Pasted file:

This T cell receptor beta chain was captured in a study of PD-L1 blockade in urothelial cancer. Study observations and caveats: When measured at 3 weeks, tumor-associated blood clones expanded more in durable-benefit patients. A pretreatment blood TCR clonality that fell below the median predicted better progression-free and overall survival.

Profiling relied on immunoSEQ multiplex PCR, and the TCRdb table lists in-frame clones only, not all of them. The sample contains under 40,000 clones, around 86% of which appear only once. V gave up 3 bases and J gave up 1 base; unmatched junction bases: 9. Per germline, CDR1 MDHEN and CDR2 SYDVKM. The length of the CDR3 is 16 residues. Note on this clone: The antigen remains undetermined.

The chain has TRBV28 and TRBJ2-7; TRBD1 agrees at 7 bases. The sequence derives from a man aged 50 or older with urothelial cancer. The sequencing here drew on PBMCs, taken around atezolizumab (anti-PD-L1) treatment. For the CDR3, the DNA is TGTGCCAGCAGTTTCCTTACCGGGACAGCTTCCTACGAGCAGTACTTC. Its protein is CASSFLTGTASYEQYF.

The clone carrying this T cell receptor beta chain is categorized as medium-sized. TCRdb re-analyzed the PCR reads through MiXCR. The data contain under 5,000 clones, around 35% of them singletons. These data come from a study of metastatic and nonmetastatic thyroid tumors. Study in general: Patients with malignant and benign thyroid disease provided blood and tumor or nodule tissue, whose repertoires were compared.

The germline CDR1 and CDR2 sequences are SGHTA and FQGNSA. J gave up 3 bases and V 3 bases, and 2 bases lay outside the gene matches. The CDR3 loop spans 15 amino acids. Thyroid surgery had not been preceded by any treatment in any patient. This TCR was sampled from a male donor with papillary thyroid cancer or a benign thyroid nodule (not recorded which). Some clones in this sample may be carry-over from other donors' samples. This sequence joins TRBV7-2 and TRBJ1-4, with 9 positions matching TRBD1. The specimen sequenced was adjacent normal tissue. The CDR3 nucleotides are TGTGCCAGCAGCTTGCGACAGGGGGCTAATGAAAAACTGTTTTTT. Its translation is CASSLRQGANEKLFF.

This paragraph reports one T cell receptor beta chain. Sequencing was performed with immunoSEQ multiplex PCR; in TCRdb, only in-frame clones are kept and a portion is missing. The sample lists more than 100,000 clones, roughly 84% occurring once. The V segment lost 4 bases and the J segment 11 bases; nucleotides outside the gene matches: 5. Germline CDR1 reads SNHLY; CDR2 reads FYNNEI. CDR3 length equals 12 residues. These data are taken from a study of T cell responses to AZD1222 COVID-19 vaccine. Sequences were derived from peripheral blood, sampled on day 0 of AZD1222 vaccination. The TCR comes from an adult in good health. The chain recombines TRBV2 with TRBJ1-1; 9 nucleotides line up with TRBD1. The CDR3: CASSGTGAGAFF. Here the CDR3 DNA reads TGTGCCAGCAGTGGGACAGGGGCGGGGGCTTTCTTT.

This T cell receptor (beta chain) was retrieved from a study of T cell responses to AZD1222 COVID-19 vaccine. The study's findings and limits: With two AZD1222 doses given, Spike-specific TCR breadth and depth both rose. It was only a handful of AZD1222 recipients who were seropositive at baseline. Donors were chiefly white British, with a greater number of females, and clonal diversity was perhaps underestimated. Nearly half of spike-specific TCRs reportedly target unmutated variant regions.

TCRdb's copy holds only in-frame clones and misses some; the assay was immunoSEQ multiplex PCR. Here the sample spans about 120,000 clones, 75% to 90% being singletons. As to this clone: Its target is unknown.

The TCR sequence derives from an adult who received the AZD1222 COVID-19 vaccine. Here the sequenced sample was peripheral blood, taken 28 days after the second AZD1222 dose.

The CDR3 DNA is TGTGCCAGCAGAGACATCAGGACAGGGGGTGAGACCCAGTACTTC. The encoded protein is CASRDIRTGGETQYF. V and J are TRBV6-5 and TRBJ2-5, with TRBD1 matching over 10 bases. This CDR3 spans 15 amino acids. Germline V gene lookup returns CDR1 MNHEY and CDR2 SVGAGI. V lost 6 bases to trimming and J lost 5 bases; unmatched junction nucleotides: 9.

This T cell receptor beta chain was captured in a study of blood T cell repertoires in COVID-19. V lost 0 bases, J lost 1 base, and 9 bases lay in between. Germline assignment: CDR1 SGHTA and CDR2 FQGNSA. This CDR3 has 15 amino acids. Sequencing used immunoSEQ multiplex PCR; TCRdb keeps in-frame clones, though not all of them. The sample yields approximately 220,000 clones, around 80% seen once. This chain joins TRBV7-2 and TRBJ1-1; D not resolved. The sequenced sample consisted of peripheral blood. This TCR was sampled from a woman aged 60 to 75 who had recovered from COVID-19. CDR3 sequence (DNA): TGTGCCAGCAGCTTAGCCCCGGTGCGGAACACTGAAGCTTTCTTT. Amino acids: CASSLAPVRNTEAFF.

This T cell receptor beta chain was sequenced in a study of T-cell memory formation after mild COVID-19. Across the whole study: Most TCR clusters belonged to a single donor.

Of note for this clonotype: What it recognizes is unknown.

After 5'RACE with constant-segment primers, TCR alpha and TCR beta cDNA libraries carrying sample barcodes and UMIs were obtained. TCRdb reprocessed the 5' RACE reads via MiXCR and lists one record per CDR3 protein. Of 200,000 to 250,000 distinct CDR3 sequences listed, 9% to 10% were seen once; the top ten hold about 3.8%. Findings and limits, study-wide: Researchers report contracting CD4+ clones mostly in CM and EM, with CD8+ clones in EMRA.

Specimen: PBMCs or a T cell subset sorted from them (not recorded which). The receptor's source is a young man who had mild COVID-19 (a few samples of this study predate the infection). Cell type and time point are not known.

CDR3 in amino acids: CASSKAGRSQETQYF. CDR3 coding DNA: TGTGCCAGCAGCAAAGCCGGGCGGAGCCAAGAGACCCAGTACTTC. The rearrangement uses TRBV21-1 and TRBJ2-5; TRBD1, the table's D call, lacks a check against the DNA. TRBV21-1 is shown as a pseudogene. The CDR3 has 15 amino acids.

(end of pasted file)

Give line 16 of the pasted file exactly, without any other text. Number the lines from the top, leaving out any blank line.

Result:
CDR3 in amino acids: CASSKAGRSQETQYF. CDR3 coding DNA: TGTGCCAGCAGCAAAGCCGGGCGGAGCCAAGAGACCCAGTACTTC. The rearrangement uses TRBV21-1 and TRBJ2-5; TRBD1, the table's D call, lacks a check against the DNA. TRBV21-1 is shown as a pseudogene. The CDR3 has 15 amino acids.